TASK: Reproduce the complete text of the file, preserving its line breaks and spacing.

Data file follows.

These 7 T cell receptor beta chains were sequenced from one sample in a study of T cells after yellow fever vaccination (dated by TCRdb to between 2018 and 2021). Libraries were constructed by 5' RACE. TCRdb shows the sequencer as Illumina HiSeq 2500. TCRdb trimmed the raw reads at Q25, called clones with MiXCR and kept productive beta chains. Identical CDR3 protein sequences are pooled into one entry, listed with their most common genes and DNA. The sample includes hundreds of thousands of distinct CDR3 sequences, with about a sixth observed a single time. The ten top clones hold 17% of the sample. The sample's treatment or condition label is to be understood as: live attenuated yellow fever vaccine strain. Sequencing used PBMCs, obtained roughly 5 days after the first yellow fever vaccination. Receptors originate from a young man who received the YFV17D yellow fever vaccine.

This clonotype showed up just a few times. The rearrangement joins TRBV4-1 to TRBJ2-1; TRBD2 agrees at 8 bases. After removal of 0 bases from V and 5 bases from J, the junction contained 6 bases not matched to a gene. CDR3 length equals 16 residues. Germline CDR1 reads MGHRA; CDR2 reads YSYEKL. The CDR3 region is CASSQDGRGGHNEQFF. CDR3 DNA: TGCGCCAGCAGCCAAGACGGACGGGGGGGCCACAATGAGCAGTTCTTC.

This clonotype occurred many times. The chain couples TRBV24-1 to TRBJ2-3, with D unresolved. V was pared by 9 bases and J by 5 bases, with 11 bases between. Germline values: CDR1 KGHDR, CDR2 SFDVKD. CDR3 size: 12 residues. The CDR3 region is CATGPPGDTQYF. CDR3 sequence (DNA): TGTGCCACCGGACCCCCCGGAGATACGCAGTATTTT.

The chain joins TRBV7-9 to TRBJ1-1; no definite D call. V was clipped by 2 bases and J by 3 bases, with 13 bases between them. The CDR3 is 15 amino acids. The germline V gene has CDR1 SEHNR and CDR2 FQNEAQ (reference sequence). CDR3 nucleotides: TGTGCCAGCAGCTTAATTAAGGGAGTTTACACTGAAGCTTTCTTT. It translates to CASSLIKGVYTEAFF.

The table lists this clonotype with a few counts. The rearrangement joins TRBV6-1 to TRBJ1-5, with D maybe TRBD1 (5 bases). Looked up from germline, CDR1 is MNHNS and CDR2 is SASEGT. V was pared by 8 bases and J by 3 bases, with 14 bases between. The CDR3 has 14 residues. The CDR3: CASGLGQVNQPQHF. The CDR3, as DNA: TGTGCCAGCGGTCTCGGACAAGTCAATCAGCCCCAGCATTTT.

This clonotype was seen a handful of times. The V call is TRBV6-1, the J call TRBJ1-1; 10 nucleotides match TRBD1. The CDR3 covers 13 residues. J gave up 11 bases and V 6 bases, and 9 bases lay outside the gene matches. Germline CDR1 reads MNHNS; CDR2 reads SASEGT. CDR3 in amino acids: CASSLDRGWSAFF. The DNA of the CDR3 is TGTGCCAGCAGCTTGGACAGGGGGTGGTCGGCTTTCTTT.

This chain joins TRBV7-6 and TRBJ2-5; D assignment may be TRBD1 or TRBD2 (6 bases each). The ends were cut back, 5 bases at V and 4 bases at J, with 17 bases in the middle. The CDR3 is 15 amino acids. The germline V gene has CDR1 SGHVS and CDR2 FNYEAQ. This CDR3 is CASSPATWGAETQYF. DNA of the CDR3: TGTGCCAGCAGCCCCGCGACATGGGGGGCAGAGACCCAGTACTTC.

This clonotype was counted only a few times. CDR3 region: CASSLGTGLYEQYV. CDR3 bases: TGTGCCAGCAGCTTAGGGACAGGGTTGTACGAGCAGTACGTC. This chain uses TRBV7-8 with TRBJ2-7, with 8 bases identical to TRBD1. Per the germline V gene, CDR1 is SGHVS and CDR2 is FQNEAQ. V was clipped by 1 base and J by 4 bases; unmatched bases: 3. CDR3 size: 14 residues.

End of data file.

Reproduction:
These 7 T cell receptor beta chains were sequenced from one sample in a study of T cells after yellow fever vaccination (dated by TCRdb to between 2018 and 2021). Libraries were constructed by 5' RACE. TCRdb shows the sequencer as Illumina HiSeq 2500. TCRdb trimmed the raw reads at Q25, called clones with MiXCR and kept productive beta chains. Identical CDR3 protein sequences are pooled into one entry, listed with their most common genes and DNA. The sample includes hundreds of thousands of distinct CDR3 sequences, with about a sixth observed a single time. The ten top clones hold 17% of the sample. The sample's treatment or condition label is to be understood as: live attenuated yellow fever vaccine strain. Sequencing used PBMCs, obtained roughly 5 days after the first yellow fever vaccination. Receptors originate from a young man who received the YFV17D yellow fever vaccine.

This clonotype showed up just a few times. The rearrangement joins TRBV4-1 to TRBJ2-1; TRBD2 agrees at 8 bases. After removal of 0 bases from V and 5 bases from J, the junction contained 6 bases not matched to a gene. CDR3 length equals 16 residues. Germline CDR1 reads MGHRA; CDR2 reads YSYEKL. The CDR3 region is CASSQDGRGGHNEQFF. CDR3 DNA: TGCGCCAGCAGCCAAGACGGACGGGGGGGCCACAATGAGCAGTTCTTC.

This clonotype occurred many times. The chain couples TRBV24-1 to TRBJ2-3, with D unresolved. V was pared by 9 bases and J by 5 bases, with 11 bases between. Germline values: CDR1 KGHDR, CDR2 SFDVKD. CDR3 size: 12 residues. The CDR3 region is CATGPPGDTQYF. CDR3 sequence (DNA): TGTGCCACCGGACCCCCCGGAGATACGCAGTATTTT.

The chain joins TRBV7-9 to TRBJ1-1; no definite D call. V was clipped by 2 bases and J by 3 bases, with 13 bases between them. The CDR3 is 15 amino acids. The germline V gene has CDR1 SEHNR and CDR2 FQNEAQ (reference sequence). CDR3 nucleotides: TGTGCCAGCAGCTTAATTAAGGGAGTTTACACTGAAGCTTTCTTT. It translates to CASSLIKGVYTEAFF.

The table lists this clonotype with a few counts. The rearrangement joins TRBV6-1 to TRBJ1-5, with D maybe TRBD1 (5 bases). Looked up from germline, CDR1 is MNHNS and CDR2 is SASEGT. V was pared by 8 bases and J by 3 bases, with 14 bases between. The CDR3 has 14 residues. The CDR3: CASGLGQVNQPQHF. The CDR3, as DNA: TGTGCCAGCGGTCTCGGACAAGTCAATCAGCCCCAGCATTTT.

This clonotype was seen a handful of times. The V call is TRBV6-1, the J call TRBJ1-1; 10 nucleotides match TRBD1. The CDR3 covers 13 residues. J gave up 11 bases and V 6 bases, and 9 bases lay outside the gene matches. Germline CDR1 reads MNHNS; CDR2 reads SASEGT. CDR3 in amino acids: CASSLDRGWSAFF. The DNA of the CDR3 is TGTGCCAGCAGCTTGGACAGGGGGTGGTCGGCTTTCTTT.

This chain joins TRBV7-6 and TRBJ2-5; D assignment may be TRBD1 or TRBD2 (6 bases each). The ends were cut back, 5 bases at V and 4 bases at J, with 17 bases in the middle. The CDR3 is 15 amino acids. The germline V gene has CDR1 SGHVS and CDR2 FNYEAQ. This CDR3 is CASSPATWGAETQYF. DNA of the CDR3: TGTGCCAGCAGCCCCGCGACATGGGGGGCAGAGACCCAGTACTTC.

This clonotype was counted only a few times. CDR3 region: CASSLGTGLYEQYV. CDR3 bases: TGTGCCAGCAGCTTAGGGACAGGGTTGTACGAGCAGTACGTC. This chain uses TRBV7-8 with TRBJ2-7, with 8 bases identical to TRBD1. Per the germline V gene, CDR1 is SGHVS and CDR2 is FQNEAQ. V was clipped by 1 base and J by 4 bases; unmatched bases: 3. CDR3 size: 14 residues.